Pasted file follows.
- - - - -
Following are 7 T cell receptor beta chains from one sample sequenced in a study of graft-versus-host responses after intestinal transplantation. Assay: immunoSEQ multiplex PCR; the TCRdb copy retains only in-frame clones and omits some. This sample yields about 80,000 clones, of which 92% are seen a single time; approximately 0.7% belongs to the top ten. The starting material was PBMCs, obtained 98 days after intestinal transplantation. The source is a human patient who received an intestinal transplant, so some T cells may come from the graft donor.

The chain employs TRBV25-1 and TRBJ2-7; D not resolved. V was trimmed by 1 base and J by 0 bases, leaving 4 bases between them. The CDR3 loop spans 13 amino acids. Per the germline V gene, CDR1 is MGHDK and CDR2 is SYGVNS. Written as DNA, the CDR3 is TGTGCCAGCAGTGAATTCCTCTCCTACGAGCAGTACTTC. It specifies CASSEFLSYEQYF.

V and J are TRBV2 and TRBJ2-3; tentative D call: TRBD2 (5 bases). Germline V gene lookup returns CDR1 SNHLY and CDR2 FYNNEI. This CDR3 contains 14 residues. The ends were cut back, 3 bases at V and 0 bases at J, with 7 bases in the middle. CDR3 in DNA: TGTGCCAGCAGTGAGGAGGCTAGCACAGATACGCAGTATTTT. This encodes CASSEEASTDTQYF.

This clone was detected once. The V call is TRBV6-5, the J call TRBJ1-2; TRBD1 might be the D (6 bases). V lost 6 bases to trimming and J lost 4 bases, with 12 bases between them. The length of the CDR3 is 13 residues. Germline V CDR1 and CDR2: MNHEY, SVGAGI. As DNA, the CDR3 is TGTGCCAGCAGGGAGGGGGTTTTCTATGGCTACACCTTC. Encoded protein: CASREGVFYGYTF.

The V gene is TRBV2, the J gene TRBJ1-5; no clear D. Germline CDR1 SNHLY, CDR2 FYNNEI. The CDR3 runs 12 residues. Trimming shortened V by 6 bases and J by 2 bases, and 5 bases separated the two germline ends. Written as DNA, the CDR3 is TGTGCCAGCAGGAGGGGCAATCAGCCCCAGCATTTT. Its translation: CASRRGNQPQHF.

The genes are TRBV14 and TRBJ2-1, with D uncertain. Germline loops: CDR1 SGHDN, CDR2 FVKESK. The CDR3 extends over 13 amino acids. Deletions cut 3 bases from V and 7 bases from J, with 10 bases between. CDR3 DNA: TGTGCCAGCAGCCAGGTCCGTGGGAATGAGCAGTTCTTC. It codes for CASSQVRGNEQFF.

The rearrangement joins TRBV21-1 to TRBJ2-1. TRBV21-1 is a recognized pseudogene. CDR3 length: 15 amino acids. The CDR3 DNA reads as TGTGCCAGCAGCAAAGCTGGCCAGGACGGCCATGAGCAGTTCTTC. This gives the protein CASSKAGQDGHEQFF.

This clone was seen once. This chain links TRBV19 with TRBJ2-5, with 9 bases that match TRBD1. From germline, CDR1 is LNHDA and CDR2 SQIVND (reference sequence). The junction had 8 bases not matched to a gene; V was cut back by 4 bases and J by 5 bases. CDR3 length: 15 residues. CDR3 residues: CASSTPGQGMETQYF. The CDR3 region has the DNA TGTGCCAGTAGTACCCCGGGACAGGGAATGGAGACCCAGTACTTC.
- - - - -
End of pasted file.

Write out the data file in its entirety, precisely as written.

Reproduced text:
Following are 7 T cell receptor beta chains from one sample sequenced in a study of graft-versus-host responses after intestinal transplantation. Assay: immunoSEQ multiplex PCR; the TCRdb copy retains only in-frame clones and omits some. This sample yields about 80,000 clones, of which 92% are seen a single time; approximately 0.7% belongs to the top ten. The starting material was PBMCs, obtained 98 days after intestinal transplantation. The source is a human patient who received an intestinal transplant, so some T cells may come from the graft donor.

The chain employs TRBV25-1 and TRBJ2-7; D not resolved. V was trimmed by 1 base and J by 0 bases, leaving 4 bases between them. The CDR3 loop spans 13 amino acids. Per the germline V gene, CDR1 is MGHDK and CDR2 is SYGVNS. Written as DNA, the CDR3 is TGTGCCAGCAGTGAATTCCTCTCCTACGAGCAGTACTTC. It specifies CASSEFLSYEQYF.

V and J are TRBV2 and TRBJ2-3; tentative D call: TRBD2 (5 bases). Germline V gene lookup returns CDR1 SNHLY and CDR2 FYNNEI. This CDR3 contains 14 residues. The ends were cut back, 3 bases at V and 0 bases at J, with 7 bases in the middle. CDR3 in DNA: TGTGCCAGCAGTGAGGAGGCTAGCACAGATACGCAGTATTTT. This encodes CASSEEASTDTQYF.

This clone was detected once. The V call is TRBV6-5, the J call TRBJ1-2; TRBD1 might be the D (6 bases). V lost 6 bases to trimming and J lost 4 bases, with 12 bases between them. The length of the CDR3 is 13 residues. Germline V CDR1 and CDR2: MNHEY, SVGAGI. As DNA, the CDR3 is TGTGCCAGCAGGGAGGGGGTTTTCTATGGCTACACCTTC. Encoded protein: CASREGVFYGYTF.

The V gene is TRBV2, the J gene TRBJ1-5; no clear D. Germline CDR1 SNHLY, CDR2 FYNNEI. The CDR3 runs 12 residues. Trimming shortened V by 6 bases and J by 2 bases, and 5 bases separated the two germline ends. Written as DNA, the CDR3 is TGTGCCAGCAGGAGGGGCAATCAGCCCCAGCATTTT. Its translation: CASRRGNQPQHF.

The genes are TRBV14 and TRBJ2-1, with D uncertain. Germline loops: CDR1 SGHDN, CDR2 FVKESK. The CDR3 extends over 13 amino acids. Deletions cut 3 bases from V and 7 bases from J, with 10 bases between. CDR3 DNA: TGTGCCAGCAGCCAGGTCCGTGGGAATGAGCAGTTCTTC. It codes for CASSQVRGNEQFF.

The rearrangement joins TRBV21-1 to TRBJ2-1. TRBV21-1 is a recognized pseudogene. CDR3 length: 15 amino acids. The CDR3 DNA reads as TGTGCCAGCAGCAAAGCTGGCCAGGACGGCCATGAGCAGTTCTTC. This gives the protein CASSKAGQDGHEQFF.

This clone was seen once. This chain links TRBV19 with TRBJ2-5, with 9 bases that match TRBD1. From germline, CDR1 is LNHDA and CDR2 SQIVND (reference sequence). The junction had 8 bases not matched to a gene; V was cut back by 4 bases and J by 5 bases. CDR3 length: 15 residues. CDR3 residues: CASSTPGQGMETQYF. The CDR3 region has the DNA TGTGCCAGTAGTACCCCGGGACAGGGAATGGAGACCCAGTACTTC.